Looking Glass

            So, once upon a time, somebody came up with these discs of glass which could be used to focus the sun’s rays into a burning point.  THEN someone realized they could be used to make small things look bigger, and, over the years, loupes and telescopes and microscopes and binoculars came to be.  Somewhere at the beginning of that period, along about 1250 or thereabouts, people started making pairs of them and perching them on their noses.

     But eyesight is not a perfectly balanced system, and some people had such a wild difference between the vision in their eyes that a few of them began wearing just one lens, which could be mounted in one half of a pair of spectacles, or just set into the eye socket ahead of the eyeball.  These could be easily held in with the muscles of the face, but for those with more active lifestyles, a string or wire was extended from the lens to the wearer’s clothes, to keep the lens from hitting the ground.

     And a new comic cliché was born.

     The Interwebs informs me that the monocle, as this style of eyewear is named, was high fashion in 1805 or thereabouts, and a common joke by 1840.  Since no one can buy a monopoly on good eyesight, both rich and poor wore monocles.  But somehow, they became associated with the rich and pompous: Regency dandies, German officers, and the haughty businessman of the 1890s, whose top hat, morning coat, and monocle guaranteed the viewer something funny was going to happen soon.

     This pop culture cliché was not overlooked by our postcard cartoonists, who knew the monocle indicated a dandy, a rich sissy, a faker.  In a world where monocles were becoming rare (they experienced a revival, especially in Germany, in the 1930s, when a woman wearing a monocle was advertising that she was dangerous) this cliché lived on for years.  Charlie McCarthy, the famous dummy, always wore one.  Batman started running into a monocled villain who called himself the Penguin in the 1940s.  Eustace Tilley, the mascot of The New Yorker, actually flaunts his, as he studies a butterfly.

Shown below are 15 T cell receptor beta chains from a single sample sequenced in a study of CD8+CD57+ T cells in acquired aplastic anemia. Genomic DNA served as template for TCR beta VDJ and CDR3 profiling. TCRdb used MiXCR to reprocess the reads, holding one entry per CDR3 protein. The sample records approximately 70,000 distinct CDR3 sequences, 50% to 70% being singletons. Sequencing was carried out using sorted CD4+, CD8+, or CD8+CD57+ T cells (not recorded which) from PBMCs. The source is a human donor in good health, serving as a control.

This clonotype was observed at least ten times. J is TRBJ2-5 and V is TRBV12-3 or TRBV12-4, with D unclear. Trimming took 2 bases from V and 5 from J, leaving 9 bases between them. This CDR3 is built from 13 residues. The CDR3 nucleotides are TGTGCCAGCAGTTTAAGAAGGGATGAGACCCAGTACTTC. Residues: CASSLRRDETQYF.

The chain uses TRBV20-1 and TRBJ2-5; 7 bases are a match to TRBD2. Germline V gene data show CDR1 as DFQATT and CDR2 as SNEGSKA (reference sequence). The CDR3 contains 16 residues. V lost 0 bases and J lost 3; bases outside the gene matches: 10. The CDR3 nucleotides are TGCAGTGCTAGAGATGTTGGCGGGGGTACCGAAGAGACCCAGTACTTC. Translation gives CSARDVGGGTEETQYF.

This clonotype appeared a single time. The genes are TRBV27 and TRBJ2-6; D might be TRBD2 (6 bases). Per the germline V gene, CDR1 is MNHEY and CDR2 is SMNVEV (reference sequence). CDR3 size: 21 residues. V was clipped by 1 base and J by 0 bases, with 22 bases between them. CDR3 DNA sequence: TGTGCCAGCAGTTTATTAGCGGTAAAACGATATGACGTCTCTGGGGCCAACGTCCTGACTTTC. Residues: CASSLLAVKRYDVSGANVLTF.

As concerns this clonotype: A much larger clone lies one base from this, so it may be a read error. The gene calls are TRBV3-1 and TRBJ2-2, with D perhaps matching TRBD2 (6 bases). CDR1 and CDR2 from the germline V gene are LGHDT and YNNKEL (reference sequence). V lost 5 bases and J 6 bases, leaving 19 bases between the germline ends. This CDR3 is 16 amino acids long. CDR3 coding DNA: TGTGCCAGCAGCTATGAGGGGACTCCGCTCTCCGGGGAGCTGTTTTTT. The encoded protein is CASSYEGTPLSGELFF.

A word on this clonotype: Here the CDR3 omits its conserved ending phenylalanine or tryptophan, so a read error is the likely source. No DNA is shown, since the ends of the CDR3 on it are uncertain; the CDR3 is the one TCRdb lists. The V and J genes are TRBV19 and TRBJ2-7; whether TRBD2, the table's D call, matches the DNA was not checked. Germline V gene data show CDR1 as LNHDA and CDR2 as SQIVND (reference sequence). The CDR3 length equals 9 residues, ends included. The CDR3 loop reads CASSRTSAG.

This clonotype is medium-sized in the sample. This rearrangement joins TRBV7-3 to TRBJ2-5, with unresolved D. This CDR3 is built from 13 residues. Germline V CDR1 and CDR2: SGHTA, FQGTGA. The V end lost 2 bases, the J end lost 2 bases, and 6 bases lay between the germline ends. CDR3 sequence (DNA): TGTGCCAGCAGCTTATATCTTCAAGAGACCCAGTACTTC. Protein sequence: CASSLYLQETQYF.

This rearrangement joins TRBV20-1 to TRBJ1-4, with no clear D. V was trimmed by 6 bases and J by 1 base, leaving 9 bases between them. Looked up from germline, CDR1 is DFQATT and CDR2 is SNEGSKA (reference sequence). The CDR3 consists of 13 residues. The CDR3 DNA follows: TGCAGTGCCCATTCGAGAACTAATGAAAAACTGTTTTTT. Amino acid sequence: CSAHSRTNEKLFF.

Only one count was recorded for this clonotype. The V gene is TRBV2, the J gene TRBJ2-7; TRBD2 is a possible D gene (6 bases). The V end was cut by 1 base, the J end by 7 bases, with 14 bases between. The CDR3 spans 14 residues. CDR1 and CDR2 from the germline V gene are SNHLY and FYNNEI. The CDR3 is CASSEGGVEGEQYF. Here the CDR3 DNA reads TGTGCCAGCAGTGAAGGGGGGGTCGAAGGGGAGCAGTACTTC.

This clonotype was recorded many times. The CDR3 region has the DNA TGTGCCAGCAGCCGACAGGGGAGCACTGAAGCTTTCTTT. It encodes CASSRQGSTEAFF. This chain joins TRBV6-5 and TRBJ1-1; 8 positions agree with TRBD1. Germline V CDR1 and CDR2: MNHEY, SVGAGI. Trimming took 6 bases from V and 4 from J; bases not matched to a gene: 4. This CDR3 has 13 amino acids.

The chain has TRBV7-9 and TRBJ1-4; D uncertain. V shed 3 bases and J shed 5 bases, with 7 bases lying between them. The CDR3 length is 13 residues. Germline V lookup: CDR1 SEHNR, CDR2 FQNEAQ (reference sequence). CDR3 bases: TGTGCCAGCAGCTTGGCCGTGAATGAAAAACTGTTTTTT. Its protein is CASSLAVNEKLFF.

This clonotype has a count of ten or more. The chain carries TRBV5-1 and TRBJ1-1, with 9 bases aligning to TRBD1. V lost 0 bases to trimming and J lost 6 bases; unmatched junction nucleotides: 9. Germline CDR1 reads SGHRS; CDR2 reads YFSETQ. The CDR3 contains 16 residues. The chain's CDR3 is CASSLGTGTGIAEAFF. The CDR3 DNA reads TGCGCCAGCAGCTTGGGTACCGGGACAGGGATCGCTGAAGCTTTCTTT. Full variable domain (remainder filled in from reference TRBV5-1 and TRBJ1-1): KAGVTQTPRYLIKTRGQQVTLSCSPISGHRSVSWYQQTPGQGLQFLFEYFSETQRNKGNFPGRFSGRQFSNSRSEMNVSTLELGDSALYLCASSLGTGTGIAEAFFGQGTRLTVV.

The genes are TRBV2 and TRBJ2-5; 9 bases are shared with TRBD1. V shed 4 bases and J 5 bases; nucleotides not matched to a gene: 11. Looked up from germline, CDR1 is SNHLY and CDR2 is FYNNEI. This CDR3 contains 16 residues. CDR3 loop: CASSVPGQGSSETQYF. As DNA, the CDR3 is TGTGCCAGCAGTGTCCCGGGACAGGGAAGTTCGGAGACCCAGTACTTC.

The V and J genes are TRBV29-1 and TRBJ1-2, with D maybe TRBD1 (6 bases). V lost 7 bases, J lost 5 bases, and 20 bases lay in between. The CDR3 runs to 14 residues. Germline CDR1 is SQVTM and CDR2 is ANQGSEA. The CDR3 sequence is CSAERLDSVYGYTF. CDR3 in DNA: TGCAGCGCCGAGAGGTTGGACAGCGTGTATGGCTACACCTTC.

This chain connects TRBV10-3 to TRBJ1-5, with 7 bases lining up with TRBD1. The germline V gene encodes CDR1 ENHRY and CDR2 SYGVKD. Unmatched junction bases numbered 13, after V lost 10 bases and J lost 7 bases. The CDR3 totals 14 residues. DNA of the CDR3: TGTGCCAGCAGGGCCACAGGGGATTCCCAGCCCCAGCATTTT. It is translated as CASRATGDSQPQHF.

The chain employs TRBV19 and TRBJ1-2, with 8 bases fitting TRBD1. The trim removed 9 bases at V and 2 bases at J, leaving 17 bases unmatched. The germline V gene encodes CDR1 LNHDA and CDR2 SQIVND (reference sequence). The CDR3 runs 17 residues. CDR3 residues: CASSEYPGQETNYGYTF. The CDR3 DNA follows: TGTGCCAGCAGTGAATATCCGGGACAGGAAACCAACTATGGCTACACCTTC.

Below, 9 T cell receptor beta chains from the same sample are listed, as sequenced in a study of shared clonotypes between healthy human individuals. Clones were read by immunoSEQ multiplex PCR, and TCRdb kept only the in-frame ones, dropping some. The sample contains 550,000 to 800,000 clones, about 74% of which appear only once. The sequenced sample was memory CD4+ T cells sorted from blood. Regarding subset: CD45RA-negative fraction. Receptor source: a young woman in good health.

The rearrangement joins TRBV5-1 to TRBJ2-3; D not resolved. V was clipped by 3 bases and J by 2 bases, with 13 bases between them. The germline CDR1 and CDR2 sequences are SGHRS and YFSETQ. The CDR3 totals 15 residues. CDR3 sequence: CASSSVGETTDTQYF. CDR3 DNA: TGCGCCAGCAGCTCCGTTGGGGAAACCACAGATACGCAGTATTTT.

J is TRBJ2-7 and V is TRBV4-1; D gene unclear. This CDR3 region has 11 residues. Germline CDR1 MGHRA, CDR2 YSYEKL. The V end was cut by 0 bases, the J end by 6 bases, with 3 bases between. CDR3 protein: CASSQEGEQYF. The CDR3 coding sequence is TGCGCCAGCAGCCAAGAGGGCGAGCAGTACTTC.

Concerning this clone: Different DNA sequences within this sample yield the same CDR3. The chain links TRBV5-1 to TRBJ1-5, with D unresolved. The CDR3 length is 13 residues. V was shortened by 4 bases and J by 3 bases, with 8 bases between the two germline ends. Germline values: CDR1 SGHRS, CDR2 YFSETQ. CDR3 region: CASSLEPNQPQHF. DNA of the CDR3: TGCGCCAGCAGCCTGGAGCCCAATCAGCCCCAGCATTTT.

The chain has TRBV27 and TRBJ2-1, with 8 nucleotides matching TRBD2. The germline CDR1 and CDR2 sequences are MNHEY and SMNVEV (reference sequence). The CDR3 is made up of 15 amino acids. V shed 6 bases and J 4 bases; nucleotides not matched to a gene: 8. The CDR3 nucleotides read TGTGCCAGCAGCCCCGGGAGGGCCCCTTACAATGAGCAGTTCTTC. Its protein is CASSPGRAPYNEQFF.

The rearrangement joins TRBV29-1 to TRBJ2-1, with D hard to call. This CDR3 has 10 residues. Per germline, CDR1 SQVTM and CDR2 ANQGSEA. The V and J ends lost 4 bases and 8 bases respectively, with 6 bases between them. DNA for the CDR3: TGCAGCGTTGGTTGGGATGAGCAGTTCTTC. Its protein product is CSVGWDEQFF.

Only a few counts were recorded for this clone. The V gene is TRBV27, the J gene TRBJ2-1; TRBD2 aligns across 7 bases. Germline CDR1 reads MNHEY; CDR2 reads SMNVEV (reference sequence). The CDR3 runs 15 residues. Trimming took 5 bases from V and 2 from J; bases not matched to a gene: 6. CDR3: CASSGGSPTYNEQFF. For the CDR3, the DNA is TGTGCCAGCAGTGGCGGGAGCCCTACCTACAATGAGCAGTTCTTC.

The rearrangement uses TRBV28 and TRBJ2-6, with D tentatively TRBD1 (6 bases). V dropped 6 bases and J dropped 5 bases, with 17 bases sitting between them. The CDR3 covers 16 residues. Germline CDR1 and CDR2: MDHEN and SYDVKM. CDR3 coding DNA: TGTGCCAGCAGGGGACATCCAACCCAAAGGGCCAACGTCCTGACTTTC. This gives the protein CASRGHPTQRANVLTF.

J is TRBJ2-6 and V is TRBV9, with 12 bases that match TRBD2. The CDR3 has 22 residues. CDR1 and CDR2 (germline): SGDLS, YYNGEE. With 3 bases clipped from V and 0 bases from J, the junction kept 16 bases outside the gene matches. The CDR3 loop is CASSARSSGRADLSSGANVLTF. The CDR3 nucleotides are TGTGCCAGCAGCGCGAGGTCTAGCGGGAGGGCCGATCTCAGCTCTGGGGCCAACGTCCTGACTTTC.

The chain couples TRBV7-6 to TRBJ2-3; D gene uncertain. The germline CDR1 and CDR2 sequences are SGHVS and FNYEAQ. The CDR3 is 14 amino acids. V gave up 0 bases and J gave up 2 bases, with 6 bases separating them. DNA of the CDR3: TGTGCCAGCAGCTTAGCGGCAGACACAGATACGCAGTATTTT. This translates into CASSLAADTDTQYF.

Thanks to the German military monocle (the monocle apparently originated in Germany and traveled to England in the late eighteenth century), picked up by autocratic movie directors, a monocle may be assumed to be in the arsenal of any good villainous, or villainous-looking, character with an accent.  Hence, say, Colonel Klink on Hogan’s Heroes, James Bond’s Ernest Stavro Blofeld, and, on Sesame Street, The Count.   

     Monocles even come with their own set of cliches.  In a comedy, if the person wearing a monocle does not see something surprising and let the thing pop free, the director is not making full use of his medium.  (This is another one of those jokes which is POSSIBLE in day-to-day life but far more common on film.)

     Monocles ARE still available for non-Halloween costume use: a nice one with a solid gold rim sells for one or two hundred dollars.  And some people DO wear one against all comic intent.  Mr. Peanut wouldn’t look the same without his.  Lord Peter Wimsey used a serious monocle, first as a disguised high-powered magnifying glass for examining clues and second to make people think he was too silly to worry about, as Hercule Poirot used his occasionally fractured English.  A villain with a monocle (I see that Captain Picard, in his Borg form, is considered a monocle-wearer) may do a great deal of serious damage.

     Still, the monocle is still primarily used as a comic signal.  Either the wearer is ridiculous, or something ridiculous is about to happen to him.

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